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A colonoscopy is a procedure where the inside of the colon is examined with a fibreoptic instrument. Prior to undergoing a colonoscopy, you must have your bowel prepared with a specific colonoscopy prep, which is taken the day before the procedure. You will also need to alter your diet 1-2 days leading up to the colonoscopy in order to allow for the procedure to be performed as safely as possible. The colon is examined for growths such as polyps or cancers. Polyps may be removed during the colonoscopy. The haemorrhoids are also examined, and if significant, they may be ligated with rubber bands.

Common reasons for colonoscopy include:

  • Rectal bleeding
  • Change in bowel habit
  • Positive faecal occult blood test (FOBT)
  • Family history of bowel cancer
  • Surveillance after treatment for bowel cancer
  • Colitis (inflammed bowel)
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Please click here for more information about preparation for colonoscopy and your diet prior to colonoscopy.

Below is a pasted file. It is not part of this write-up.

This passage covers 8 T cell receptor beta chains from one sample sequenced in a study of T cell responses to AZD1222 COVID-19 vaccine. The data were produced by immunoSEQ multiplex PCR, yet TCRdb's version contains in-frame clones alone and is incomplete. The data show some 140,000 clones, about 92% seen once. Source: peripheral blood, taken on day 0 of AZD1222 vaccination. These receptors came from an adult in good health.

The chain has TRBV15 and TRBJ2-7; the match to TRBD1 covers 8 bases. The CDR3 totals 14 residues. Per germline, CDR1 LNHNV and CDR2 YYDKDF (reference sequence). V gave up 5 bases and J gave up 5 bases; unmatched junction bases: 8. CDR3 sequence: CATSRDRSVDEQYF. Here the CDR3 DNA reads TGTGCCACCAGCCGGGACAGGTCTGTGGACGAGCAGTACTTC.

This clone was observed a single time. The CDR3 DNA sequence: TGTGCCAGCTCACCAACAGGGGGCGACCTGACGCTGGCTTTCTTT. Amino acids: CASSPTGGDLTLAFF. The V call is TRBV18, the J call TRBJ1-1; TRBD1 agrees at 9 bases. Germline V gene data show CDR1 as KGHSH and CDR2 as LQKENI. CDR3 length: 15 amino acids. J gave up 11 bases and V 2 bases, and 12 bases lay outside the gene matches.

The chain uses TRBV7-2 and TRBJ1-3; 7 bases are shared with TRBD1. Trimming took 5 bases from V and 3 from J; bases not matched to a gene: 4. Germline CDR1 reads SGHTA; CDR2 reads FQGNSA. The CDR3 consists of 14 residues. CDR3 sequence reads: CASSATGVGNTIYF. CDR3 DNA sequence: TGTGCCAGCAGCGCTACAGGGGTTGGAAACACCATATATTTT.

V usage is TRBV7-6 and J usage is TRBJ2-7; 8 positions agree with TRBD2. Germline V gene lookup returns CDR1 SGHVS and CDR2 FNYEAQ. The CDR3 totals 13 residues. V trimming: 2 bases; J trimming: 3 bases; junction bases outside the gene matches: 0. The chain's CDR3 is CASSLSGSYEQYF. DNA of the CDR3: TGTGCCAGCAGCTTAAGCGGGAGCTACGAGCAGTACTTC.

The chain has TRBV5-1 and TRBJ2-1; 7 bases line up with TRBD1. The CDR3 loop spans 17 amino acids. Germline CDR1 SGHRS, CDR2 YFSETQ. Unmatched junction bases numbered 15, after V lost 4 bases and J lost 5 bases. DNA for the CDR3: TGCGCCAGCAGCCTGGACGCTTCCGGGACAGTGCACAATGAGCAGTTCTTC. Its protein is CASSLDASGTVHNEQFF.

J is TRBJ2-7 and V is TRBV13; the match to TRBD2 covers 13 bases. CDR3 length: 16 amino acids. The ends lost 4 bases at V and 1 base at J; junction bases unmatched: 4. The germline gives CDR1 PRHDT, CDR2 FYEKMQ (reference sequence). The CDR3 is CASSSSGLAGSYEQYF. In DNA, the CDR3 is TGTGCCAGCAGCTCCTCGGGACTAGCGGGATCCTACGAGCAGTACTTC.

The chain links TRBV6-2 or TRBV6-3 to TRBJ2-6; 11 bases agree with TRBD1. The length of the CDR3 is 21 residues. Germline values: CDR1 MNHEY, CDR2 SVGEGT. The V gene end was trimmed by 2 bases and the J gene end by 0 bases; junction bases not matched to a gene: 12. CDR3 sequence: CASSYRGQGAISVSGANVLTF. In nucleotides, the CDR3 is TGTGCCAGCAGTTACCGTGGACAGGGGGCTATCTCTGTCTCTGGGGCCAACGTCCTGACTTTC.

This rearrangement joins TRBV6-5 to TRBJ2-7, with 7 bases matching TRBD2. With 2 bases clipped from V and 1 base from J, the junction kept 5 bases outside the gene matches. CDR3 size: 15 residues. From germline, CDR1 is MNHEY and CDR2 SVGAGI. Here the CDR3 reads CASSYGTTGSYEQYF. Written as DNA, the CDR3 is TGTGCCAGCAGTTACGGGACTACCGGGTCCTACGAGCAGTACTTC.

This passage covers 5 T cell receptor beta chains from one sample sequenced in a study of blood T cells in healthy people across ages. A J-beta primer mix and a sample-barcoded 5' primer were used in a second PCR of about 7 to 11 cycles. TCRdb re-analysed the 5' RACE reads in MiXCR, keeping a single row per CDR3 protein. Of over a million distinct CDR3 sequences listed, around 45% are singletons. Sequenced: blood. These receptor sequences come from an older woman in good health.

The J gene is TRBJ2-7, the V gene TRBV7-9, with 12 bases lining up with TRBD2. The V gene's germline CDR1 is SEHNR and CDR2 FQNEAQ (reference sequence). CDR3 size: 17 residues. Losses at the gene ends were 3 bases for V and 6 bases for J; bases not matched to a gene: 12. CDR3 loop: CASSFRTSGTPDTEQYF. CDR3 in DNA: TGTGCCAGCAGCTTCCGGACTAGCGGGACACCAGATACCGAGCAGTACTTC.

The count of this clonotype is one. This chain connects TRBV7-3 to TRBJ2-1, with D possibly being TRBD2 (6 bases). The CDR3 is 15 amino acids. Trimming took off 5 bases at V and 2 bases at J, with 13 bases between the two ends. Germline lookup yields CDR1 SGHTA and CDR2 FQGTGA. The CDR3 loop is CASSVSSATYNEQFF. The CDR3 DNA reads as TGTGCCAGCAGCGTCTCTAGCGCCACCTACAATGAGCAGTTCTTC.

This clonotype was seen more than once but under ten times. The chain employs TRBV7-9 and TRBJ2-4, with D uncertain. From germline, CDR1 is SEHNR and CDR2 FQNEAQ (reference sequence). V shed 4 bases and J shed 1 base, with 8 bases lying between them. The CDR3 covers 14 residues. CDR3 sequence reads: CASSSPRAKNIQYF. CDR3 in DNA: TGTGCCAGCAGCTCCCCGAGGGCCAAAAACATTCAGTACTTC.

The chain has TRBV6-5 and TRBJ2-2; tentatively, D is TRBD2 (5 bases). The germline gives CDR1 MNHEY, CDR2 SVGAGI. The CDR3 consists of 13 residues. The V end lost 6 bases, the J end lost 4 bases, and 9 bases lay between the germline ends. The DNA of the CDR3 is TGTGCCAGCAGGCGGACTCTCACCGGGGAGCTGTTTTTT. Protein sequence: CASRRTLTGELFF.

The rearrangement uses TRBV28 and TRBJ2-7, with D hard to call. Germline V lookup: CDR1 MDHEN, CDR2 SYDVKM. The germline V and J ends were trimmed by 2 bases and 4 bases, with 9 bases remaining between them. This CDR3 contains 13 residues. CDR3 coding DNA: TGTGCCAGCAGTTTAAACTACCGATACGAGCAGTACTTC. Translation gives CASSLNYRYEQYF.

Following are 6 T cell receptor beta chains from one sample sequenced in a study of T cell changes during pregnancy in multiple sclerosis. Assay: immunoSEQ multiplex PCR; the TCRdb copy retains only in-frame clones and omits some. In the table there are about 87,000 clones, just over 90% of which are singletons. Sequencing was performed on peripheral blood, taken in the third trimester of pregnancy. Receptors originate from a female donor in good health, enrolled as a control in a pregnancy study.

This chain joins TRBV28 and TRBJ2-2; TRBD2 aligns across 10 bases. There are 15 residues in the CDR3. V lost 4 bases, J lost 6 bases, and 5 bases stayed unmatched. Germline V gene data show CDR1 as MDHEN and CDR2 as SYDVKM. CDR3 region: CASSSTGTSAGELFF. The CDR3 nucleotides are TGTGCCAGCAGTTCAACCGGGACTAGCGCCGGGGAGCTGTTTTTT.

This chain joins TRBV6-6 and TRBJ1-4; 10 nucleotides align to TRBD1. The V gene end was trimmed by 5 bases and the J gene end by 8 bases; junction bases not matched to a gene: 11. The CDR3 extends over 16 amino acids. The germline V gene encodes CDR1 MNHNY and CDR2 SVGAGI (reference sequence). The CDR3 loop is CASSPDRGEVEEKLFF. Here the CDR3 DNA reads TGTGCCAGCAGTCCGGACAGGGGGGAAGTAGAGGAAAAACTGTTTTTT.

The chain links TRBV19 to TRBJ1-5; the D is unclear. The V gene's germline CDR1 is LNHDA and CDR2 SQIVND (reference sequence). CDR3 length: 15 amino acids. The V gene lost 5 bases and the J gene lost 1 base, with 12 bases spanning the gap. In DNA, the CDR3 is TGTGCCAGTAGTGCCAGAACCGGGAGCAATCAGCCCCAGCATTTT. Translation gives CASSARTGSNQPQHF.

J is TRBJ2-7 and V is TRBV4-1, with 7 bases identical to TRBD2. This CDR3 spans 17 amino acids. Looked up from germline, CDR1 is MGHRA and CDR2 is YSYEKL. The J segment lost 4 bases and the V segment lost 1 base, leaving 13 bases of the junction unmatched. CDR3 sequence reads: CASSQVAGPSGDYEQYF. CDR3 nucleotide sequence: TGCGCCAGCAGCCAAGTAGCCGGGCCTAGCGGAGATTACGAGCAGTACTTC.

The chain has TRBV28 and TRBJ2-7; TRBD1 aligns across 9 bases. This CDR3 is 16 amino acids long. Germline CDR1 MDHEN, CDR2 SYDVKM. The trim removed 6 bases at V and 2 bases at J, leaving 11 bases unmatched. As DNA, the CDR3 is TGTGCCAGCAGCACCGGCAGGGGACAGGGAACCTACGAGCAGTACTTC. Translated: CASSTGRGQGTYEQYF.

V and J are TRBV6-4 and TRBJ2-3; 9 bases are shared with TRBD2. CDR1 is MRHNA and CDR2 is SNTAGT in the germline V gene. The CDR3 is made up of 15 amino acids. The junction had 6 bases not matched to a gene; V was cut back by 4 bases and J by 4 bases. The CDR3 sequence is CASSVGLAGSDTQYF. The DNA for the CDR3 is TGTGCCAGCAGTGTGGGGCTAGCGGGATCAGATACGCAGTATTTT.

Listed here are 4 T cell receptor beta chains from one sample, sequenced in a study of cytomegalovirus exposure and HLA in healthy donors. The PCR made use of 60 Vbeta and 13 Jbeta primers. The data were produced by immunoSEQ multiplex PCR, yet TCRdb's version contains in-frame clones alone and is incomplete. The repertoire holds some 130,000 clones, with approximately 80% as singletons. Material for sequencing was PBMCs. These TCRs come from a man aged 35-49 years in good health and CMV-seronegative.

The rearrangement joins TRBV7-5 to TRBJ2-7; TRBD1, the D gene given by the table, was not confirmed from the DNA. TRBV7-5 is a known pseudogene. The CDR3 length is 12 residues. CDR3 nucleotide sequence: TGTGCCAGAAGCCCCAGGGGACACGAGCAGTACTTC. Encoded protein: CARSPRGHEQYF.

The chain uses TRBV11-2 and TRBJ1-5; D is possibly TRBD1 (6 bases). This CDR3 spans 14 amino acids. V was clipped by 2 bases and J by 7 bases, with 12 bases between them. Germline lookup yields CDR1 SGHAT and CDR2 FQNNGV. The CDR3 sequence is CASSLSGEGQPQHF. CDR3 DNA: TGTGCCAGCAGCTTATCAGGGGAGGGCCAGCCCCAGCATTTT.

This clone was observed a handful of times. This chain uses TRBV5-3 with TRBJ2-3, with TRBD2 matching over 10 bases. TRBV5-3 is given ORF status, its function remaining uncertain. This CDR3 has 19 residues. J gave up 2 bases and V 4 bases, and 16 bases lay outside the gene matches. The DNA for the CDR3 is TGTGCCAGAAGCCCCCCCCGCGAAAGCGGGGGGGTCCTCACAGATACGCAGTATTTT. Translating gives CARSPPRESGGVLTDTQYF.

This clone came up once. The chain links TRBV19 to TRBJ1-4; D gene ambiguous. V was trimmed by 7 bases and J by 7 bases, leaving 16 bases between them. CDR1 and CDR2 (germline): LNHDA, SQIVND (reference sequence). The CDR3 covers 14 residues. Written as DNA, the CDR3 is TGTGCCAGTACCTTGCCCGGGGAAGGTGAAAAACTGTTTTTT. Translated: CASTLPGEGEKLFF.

A colonoscopy allows Mr Bassari to look inside your colon. Colonoscopies are commonly performed for bowel cancer screening, rectal bleeding, inflammation of the colon, unexplained weight loss, change in bowel habit, etc.

Specific information for colonoscopy:

• You will need bowel preparation. This empties your colon of solid material and food residue so that a good view of inside your colon can be achieved. The bowel prep starts the day before your colonoscopy.

• Two days prior to your colonoscopy, you need to avoid high residue diet. You will be given an information sheet about what foods to avoid leading up to your colonoscopy. Or you can find this information on the website (link here)

• If you are on iron tablets, you will need to stop these 5 days prior to a colonoscopy

What are the complication?

Any procedure has risks and complication. They are rare but do occur. The main complications of colonoscopy include: • Bleeding. This risk is increased if biopsies are taken or if polyps are removed (polypectomy). The risk increases with the number of polyps removed.

• Perforation. The risk of making a hole in the colon is between 1 in 1,000 to 1 in 3,000.

• Aspiration. If your stomach is not empty prior to the procedure, it is possible that once you are sedated, the food in your stomach can come up and enter your lungs.

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Colonoscopy Melbourne
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